[ Country-by-Country Reports ]

ITALY (TIER 1)   [Extracted from U.S. State Dept Trafficking in Persons Report, June 2009]

Italy is a destination and transit country for women, children, and men trafficked internationally for the purposes of commercial sexual exploitation and forced labor. Women and children are trafficked for forced prostitution mainly from Nigeria, Romania, Bulgaria, Moldova, Albania, and Ukraine but also from Russia, South America, North and East Africa, the Middle East, China, and Uzbekistan. Chinese men and women are trafficked to Italy for the purpose of forced labor. Roma children continue to be trafficked for the purposes of sexual exploitation and forced begging. Men are trafficked for the purpose of forced labor, mostly in the agricultural sector in southern Italy. According to one NGO, 90 percent of foreign seasonal workers are unregistered and two-thirds are in Italy illegally, rendering them vulnerable to trafficking. The top five source countries for agricultural workers, from which forced labor victims are likely found, are Poland, Romania, Pakistan, Albania, and Cote d’Ivoire. Traffickers continued to move victims more frequently within Italy, often keeping victims in major cities for only a few months at a time, in an attempt to evade police detection. NGOs and independent experts report that trafficking has shifted into more private, hidden sectors, causing the identification of trafficking victims to become more difficult and complex.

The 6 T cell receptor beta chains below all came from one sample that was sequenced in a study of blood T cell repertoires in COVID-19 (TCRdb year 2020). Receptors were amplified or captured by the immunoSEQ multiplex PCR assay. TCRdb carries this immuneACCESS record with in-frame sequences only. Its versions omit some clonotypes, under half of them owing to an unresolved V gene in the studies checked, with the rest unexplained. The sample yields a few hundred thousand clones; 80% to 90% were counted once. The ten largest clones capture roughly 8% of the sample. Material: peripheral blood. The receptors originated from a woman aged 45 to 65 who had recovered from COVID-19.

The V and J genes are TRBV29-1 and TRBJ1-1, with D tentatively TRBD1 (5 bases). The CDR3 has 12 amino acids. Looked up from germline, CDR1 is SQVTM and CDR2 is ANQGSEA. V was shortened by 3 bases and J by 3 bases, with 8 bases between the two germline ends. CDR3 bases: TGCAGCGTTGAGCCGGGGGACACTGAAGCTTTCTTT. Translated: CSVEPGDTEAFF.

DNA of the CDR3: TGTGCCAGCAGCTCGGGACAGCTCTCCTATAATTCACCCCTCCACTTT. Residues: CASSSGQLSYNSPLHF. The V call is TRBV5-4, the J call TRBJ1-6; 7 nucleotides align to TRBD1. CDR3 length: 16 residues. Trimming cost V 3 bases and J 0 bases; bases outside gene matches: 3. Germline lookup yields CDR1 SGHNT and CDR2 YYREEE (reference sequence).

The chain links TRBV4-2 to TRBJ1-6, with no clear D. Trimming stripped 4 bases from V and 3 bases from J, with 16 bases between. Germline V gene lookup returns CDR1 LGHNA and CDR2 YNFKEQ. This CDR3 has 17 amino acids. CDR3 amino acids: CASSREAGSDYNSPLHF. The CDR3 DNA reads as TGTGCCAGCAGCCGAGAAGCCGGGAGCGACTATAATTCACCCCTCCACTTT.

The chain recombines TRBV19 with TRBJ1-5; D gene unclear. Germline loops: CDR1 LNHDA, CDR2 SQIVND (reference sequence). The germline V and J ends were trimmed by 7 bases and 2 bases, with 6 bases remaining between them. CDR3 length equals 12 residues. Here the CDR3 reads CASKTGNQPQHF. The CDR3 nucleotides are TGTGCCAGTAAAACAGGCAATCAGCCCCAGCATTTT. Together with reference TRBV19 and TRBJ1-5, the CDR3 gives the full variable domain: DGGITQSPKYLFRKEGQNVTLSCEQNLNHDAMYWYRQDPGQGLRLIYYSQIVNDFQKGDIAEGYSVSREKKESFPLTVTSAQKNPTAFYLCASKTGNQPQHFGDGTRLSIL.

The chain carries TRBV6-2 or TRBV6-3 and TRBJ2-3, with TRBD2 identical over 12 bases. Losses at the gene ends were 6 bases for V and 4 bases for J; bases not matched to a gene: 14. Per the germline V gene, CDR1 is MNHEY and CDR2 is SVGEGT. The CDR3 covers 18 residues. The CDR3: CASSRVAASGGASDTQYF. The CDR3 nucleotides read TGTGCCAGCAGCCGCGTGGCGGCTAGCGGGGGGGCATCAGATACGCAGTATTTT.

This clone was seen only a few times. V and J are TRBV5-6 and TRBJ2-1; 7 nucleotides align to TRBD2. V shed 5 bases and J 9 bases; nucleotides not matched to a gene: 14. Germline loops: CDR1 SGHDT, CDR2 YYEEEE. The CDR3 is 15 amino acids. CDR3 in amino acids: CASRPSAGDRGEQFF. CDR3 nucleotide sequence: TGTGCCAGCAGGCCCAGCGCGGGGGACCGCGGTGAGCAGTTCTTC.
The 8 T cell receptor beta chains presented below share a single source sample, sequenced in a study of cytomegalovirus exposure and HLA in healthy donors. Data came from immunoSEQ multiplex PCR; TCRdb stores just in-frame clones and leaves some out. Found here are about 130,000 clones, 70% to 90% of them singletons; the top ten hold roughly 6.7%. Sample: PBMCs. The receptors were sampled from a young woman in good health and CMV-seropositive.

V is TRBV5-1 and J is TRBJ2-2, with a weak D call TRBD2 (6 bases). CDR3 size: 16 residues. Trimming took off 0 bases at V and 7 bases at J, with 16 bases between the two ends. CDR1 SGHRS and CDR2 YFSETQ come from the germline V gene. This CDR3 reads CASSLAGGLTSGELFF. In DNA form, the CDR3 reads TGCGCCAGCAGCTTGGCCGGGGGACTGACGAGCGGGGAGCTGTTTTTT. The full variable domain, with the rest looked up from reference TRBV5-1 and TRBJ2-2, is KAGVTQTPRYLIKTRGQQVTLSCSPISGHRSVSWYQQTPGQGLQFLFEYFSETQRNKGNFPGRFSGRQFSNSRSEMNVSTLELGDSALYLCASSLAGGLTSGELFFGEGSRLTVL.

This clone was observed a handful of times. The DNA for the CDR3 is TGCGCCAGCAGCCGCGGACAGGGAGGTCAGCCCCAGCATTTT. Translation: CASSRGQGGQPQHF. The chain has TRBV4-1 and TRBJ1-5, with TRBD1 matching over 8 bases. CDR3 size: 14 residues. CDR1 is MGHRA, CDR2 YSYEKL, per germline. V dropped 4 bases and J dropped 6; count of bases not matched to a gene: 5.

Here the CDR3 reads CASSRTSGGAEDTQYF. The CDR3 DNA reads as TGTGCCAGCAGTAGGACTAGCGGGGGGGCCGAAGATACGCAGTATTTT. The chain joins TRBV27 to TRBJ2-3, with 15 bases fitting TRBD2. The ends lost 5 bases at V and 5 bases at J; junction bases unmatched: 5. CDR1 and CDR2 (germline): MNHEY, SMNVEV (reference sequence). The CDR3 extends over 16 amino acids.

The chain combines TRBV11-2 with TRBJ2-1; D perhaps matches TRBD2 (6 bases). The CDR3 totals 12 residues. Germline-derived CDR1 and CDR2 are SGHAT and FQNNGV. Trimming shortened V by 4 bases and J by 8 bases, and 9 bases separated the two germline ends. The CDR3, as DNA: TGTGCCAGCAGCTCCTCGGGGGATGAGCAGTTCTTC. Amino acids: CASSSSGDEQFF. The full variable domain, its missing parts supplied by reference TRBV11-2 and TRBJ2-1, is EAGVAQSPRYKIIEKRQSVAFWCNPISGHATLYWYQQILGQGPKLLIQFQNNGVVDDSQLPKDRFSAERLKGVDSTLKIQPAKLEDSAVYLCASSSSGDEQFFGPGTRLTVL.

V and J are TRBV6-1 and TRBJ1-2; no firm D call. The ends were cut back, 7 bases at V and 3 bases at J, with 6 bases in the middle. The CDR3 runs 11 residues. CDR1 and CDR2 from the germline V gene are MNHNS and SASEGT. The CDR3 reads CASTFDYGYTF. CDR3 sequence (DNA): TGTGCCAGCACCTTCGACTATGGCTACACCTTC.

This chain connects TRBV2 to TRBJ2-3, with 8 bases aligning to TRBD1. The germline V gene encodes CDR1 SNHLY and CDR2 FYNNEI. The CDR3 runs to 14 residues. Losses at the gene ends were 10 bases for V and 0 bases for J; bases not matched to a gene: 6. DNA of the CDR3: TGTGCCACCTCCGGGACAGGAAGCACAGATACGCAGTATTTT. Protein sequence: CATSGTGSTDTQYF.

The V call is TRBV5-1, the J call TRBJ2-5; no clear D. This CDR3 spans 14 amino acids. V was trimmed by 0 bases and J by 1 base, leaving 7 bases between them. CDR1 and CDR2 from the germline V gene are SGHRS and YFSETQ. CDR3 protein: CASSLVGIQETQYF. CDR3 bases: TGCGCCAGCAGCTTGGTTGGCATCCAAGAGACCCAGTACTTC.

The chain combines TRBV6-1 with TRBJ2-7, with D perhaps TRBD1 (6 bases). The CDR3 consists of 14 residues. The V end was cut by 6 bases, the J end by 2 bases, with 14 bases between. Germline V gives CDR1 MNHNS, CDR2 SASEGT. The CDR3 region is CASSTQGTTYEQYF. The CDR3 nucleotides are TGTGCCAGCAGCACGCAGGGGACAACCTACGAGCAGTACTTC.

The Government of Italy fully complies with the minimum standards for the elimination of trafficking. During the reporting period, the government continued to vigorously investigate and convict trafficking offenders and continued to implement its progressive victim-centered approach for the rescue, reintegration, and repatriation of trafficking victims in Italy.

Recommendations for Italy: Increase outreach and identification efforts to women and children in prostitution to ensure that trafficking victims are identified, provided care, and not penalized for crimes committed as a direct result of being trafficked; proactively identify potential trafficking victims among Italy’s illegal immigrants; continue to vigorously investigate and prosecute allegations of trafficking-related complicity; and expand public awareness campaigns aimed at reducing domestic demand for commercial sex acts.